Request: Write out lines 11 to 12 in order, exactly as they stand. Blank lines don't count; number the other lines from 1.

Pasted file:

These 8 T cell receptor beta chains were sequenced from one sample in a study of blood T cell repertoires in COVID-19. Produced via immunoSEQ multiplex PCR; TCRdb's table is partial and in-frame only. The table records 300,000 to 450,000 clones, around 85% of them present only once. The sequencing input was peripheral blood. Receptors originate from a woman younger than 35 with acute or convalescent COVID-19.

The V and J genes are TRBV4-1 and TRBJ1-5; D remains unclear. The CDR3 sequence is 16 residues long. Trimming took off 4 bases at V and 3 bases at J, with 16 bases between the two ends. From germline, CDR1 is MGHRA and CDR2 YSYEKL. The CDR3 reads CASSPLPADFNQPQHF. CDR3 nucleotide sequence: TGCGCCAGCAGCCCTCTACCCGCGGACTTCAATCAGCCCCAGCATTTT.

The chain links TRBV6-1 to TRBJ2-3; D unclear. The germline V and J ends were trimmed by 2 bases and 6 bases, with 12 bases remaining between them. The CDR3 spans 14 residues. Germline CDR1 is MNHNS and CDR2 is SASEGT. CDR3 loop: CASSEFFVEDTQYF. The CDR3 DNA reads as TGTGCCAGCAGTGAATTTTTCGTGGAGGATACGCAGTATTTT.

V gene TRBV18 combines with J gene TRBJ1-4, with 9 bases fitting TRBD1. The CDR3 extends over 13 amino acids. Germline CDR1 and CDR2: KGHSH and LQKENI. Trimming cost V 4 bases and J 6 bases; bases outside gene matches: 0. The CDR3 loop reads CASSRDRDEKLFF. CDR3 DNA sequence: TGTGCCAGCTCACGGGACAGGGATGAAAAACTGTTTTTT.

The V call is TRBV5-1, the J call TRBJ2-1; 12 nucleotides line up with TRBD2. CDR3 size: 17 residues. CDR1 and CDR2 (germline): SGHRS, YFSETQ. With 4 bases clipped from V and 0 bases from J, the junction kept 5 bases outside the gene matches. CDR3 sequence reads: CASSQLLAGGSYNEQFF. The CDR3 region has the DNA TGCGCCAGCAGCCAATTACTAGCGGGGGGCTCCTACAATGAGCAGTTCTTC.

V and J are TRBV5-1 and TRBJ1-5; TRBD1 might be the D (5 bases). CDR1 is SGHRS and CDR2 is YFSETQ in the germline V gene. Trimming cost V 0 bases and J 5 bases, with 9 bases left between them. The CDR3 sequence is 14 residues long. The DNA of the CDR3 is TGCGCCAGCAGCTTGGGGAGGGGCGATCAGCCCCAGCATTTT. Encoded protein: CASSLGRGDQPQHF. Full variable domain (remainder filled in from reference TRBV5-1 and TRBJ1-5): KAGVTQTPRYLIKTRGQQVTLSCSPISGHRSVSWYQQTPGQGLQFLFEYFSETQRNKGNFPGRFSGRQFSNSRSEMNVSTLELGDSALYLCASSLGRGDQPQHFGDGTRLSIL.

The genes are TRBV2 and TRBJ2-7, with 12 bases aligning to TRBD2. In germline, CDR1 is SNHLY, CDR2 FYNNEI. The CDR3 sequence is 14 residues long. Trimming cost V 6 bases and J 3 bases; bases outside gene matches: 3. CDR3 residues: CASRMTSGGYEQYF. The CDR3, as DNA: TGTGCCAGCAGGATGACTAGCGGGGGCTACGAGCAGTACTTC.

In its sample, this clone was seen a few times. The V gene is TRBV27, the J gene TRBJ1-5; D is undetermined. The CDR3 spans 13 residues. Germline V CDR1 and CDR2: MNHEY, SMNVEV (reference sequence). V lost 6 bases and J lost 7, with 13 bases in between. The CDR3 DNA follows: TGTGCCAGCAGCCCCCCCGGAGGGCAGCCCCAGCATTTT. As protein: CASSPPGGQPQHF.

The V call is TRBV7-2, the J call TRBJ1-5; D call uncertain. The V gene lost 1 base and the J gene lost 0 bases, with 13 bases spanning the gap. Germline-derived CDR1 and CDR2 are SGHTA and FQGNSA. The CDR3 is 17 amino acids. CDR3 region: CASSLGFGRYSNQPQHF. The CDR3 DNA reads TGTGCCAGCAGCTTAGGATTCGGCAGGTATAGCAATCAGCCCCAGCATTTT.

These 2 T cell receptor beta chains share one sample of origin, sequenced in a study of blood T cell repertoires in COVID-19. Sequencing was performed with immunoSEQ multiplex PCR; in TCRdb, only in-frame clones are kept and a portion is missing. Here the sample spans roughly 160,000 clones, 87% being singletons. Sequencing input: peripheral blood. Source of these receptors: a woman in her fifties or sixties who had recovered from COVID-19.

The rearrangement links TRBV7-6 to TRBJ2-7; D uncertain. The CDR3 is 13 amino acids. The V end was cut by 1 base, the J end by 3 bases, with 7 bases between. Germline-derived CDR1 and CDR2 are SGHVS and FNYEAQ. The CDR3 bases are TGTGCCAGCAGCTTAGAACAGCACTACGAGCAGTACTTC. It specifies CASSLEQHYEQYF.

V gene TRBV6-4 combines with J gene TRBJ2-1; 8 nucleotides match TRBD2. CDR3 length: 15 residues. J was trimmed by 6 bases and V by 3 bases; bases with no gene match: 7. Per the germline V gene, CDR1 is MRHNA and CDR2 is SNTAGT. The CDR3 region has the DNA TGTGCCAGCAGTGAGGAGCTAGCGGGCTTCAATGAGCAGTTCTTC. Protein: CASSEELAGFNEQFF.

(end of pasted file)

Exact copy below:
The rearrangement links TRBV7-6 to TRBJ2-7; D uncertain. The CDR3 is 13 amino acids. The V end was cut by 1 base, the J end by 3 bases, with 7 bases between. Germline-derived CDR1 and CDR2 are SGHVS and FNYEAQ. The CDR3 bases are TGTGCCAGCAGCTTAGAACAGCACTACGAGCAGTACTTC. It specifies CASSLEQHYEQYF.

V gene TRBV6-4 combines with J gene TRBJ2-1; 8 nucleotides match TRBD2. CDR3 length: 15 residues. J was trimmed by 6 bases and V by 3 bases; bases with no gene match: 7. Per the germline V gene, CDR1 is MRHNA and CDR2 is SNTAGT. The CDR3 region has the DNA TGTGCCAGCAGTGAGGAGCTAGCGGGCTTCAATGAGCAGTTCTTC. Protein: CASSEELAGFNEQFF.